Everything should be fine, I told them. I wondered when I would actually feel as confident as I was trying to sound.
They headed downstairs, leaving behind apartments with the front doors left open to reduce the concussive effects of bombs and the air they might push through the doorways. I stayed in my mother’s apartment next door to mine. It had a view, and I am, after all, a person whose job it is to observe and chronicle what is happening.
Shortly afterward, I was speaking with an editor about coverage plans. Suddenly, my world shook. An explosion. I looked out the window and saw smoke rising from the roof of Al-Andalus. I hung up and realized it was time for me to go to the basement, too. More explosions were coming.
Understand: At this moment, I was not directly worried about my own building. The Israelis say they are looking for Hamas targets. There is no Hamas in my apartment house. Of this I am certain.
Everyone in our building is known. We don’t have strangers who could be potential targets. I know my cousins. I know my uncles. I know everyone. They are my family. They are not part of any factions. They are not members of Hamas. Some of them have permits to enter Israel.
Because of all this, I have held to a belief that my building is safe. But I cannot speak for the buildings nearby. I have no idea who lives in Al-Andalus or why the building — which has remained largely empty since it was rebuilt — might have been targeted. And as I have come to believe, there is no safe place in Gaza.
I ran down to the basement and was astonished to find it empty. I was confused. That’s where they had all been headed. Where had they gone? Were they safe? Or had they fled and been caught up in some of the chaos?
I rushed outside, looked around. I was worried, nervous, afraid — but not frantic. Being frantic does you no good in a place where frantic things can be visited upon you from the sky at unexpected moments.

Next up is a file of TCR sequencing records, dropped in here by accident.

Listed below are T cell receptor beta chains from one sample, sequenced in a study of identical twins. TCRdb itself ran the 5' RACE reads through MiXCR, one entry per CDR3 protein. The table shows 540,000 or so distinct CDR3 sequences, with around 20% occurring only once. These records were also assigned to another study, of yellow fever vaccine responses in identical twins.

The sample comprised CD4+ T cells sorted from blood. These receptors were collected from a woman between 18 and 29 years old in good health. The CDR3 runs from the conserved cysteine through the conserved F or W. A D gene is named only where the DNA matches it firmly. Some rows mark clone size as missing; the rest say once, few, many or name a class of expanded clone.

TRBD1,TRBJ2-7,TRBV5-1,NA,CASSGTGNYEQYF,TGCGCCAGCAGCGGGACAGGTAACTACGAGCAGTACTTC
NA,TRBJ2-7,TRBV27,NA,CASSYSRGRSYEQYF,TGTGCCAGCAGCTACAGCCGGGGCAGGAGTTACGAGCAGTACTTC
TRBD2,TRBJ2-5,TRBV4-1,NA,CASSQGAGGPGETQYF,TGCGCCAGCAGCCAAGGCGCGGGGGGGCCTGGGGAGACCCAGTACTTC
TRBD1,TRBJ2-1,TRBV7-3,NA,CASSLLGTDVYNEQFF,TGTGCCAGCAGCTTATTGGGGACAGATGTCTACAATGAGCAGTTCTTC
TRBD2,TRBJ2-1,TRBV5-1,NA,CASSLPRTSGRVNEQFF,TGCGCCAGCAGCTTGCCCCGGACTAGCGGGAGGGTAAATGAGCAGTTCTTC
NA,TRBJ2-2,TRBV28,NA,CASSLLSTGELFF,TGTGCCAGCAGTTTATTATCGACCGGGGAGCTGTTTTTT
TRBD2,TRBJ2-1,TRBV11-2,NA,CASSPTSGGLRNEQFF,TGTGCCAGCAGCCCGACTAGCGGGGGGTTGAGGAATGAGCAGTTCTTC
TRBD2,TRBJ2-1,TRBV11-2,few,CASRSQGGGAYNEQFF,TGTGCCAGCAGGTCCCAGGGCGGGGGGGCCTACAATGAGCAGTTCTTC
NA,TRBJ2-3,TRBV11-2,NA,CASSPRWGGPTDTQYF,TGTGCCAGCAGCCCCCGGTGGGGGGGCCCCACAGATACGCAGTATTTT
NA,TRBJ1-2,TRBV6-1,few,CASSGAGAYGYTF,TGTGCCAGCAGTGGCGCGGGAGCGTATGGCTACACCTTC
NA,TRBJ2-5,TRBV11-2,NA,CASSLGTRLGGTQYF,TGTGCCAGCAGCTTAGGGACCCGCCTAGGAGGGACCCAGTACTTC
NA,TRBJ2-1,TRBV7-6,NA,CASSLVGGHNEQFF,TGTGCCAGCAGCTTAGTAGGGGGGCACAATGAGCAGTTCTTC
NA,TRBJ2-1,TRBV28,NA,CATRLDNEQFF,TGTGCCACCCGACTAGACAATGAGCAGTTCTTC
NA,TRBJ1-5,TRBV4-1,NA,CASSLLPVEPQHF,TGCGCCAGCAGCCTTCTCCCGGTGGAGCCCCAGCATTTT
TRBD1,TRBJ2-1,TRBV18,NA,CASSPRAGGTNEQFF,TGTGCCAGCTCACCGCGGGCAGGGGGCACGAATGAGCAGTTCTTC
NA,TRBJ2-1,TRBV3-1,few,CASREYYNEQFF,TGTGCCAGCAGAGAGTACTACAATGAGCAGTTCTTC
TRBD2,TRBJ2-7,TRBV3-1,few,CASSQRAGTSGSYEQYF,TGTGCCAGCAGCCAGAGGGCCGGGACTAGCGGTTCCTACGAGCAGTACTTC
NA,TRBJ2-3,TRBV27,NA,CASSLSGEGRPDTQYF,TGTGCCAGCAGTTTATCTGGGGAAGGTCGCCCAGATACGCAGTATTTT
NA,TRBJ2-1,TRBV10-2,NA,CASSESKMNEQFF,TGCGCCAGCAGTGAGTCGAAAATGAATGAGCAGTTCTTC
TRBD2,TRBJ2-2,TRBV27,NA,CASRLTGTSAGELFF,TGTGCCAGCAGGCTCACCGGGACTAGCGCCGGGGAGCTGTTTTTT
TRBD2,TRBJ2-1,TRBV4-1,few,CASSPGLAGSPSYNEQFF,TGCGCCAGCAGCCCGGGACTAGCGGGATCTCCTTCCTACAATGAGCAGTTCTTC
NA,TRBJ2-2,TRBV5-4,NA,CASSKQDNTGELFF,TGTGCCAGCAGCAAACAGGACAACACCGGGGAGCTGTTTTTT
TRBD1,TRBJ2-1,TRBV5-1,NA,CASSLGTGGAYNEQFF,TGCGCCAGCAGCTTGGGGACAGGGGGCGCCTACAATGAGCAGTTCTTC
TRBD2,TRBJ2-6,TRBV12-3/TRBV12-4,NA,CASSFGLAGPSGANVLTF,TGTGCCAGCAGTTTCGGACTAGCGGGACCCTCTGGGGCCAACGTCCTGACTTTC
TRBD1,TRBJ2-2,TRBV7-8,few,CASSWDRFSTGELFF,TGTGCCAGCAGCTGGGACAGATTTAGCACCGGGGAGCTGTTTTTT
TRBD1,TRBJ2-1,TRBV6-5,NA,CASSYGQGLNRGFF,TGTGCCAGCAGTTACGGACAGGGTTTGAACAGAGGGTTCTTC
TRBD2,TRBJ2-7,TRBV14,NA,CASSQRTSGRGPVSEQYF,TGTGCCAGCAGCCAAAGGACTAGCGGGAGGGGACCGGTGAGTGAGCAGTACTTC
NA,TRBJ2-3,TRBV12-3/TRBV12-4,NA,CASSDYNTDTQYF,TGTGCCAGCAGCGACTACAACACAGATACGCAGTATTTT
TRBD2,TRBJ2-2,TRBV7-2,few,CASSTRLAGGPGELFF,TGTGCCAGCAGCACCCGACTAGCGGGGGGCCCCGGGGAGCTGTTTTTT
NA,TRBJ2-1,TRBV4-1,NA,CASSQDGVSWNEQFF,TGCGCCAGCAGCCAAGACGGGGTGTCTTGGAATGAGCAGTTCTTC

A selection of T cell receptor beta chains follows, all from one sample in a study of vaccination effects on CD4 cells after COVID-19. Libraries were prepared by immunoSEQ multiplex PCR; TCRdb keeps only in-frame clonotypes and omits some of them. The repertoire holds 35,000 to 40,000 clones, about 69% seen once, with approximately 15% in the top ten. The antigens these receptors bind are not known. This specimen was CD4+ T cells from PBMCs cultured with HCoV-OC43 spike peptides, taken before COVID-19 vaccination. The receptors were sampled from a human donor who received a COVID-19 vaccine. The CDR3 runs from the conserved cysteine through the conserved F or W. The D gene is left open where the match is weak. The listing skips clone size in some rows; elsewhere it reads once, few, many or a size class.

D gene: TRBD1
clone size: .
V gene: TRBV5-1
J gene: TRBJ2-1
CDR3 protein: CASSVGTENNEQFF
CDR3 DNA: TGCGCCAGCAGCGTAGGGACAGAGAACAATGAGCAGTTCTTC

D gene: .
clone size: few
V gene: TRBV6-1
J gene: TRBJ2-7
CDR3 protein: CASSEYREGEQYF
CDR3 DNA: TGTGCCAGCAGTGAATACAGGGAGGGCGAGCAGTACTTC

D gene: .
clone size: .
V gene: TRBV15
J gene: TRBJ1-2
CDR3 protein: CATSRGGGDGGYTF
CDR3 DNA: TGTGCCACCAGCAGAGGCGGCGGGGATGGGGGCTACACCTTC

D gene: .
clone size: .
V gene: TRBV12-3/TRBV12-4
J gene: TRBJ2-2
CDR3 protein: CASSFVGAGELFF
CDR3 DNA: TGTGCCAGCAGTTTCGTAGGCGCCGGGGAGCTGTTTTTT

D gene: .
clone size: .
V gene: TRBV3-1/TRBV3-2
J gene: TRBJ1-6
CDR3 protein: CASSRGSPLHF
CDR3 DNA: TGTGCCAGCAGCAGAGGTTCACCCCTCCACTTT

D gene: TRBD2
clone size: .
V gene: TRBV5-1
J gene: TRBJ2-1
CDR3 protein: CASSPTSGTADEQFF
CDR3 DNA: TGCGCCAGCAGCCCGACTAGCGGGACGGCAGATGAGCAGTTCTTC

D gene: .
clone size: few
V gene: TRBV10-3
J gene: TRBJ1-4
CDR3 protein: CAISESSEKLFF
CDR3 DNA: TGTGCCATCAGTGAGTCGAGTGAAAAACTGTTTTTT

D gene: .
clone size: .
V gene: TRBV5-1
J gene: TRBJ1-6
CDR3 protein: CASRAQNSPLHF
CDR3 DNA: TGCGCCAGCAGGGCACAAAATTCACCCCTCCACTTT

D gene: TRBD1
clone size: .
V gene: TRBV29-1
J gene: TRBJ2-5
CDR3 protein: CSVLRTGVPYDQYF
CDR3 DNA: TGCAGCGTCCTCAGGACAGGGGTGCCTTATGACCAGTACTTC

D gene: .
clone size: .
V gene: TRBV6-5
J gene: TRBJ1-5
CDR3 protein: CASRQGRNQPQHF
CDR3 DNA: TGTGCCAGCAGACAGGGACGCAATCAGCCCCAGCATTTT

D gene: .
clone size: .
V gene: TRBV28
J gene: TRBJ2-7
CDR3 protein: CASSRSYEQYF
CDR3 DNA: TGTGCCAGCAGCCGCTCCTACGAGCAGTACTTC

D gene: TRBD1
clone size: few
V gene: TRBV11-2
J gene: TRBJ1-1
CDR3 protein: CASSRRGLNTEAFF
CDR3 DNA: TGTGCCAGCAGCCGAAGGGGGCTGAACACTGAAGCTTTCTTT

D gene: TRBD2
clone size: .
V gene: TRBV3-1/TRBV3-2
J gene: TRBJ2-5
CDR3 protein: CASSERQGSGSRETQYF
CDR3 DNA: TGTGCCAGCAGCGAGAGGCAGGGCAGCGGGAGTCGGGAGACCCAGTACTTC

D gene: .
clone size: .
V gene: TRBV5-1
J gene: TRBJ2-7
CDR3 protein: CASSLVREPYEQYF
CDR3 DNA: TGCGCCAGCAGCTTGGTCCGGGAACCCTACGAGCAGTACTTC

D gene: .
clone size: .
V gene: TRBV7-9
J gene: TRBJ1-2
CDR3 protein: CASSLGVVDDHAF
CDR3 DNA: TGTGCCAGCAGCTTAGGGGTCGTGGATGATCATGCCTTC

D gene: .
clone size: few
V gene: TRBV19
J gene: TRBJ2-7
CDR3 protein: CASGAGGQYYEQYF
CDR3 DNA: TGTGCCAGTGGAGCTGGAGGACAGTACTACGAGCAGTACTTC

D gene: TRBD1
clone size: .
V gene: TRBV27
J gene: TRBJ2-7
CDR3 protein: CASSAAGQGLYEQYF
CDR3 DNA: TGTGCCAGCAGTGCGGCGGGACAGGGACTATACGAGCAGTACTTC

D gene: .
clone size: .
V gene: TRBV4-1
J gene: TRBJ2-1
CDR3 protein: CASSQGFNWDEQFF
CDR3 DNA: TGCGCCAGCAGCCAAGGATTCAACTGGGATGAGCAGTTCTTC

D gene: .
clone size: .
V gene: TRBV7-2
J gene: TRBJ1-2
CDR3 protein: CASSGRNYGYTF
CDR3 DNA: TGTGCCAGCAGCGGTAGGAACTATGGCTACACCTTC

I found my family outside, in the open street, about 200 yards (meters) away from the building. It was not far, but it was far enough to be out of reach of what was happening to Al-Andalus, which was being targeted for sure.
As we watched, another powerful explosion hit the structure. More black smoke rose, but the building still stood. There was none of the heavy damage that an F-16 bomb would do — as it had with our office building just four days earlier.
The building’s roof and some apartments on its top floor had been hit from the side furthest from our building. And our apartments? They were intact, untouched, left to stand at least another day.
Some of my younger relatives were terrified, including my little 5-year-old nephew. We sent him to my sister’s house, driven there by my brother. And the rest of us? Slowly, deliberately, tentatively, we carried our emergency bags back into our building. And we contemplated the words that are shaping our days: Evacuate. Flee. Bomb. Explosion.
We wanted to nudge things back toward normal. We realized that we had no power to do so.
And so we watch, emergency bags packed, wondering when the next word of an explosion will turn out to be only a rumor — or, worse, when the next rumor moving from one set of lips to another set of ears will become a real explosion that will change more lives here forever.
Fares Akram is a journalist in Gaza for The Associated Press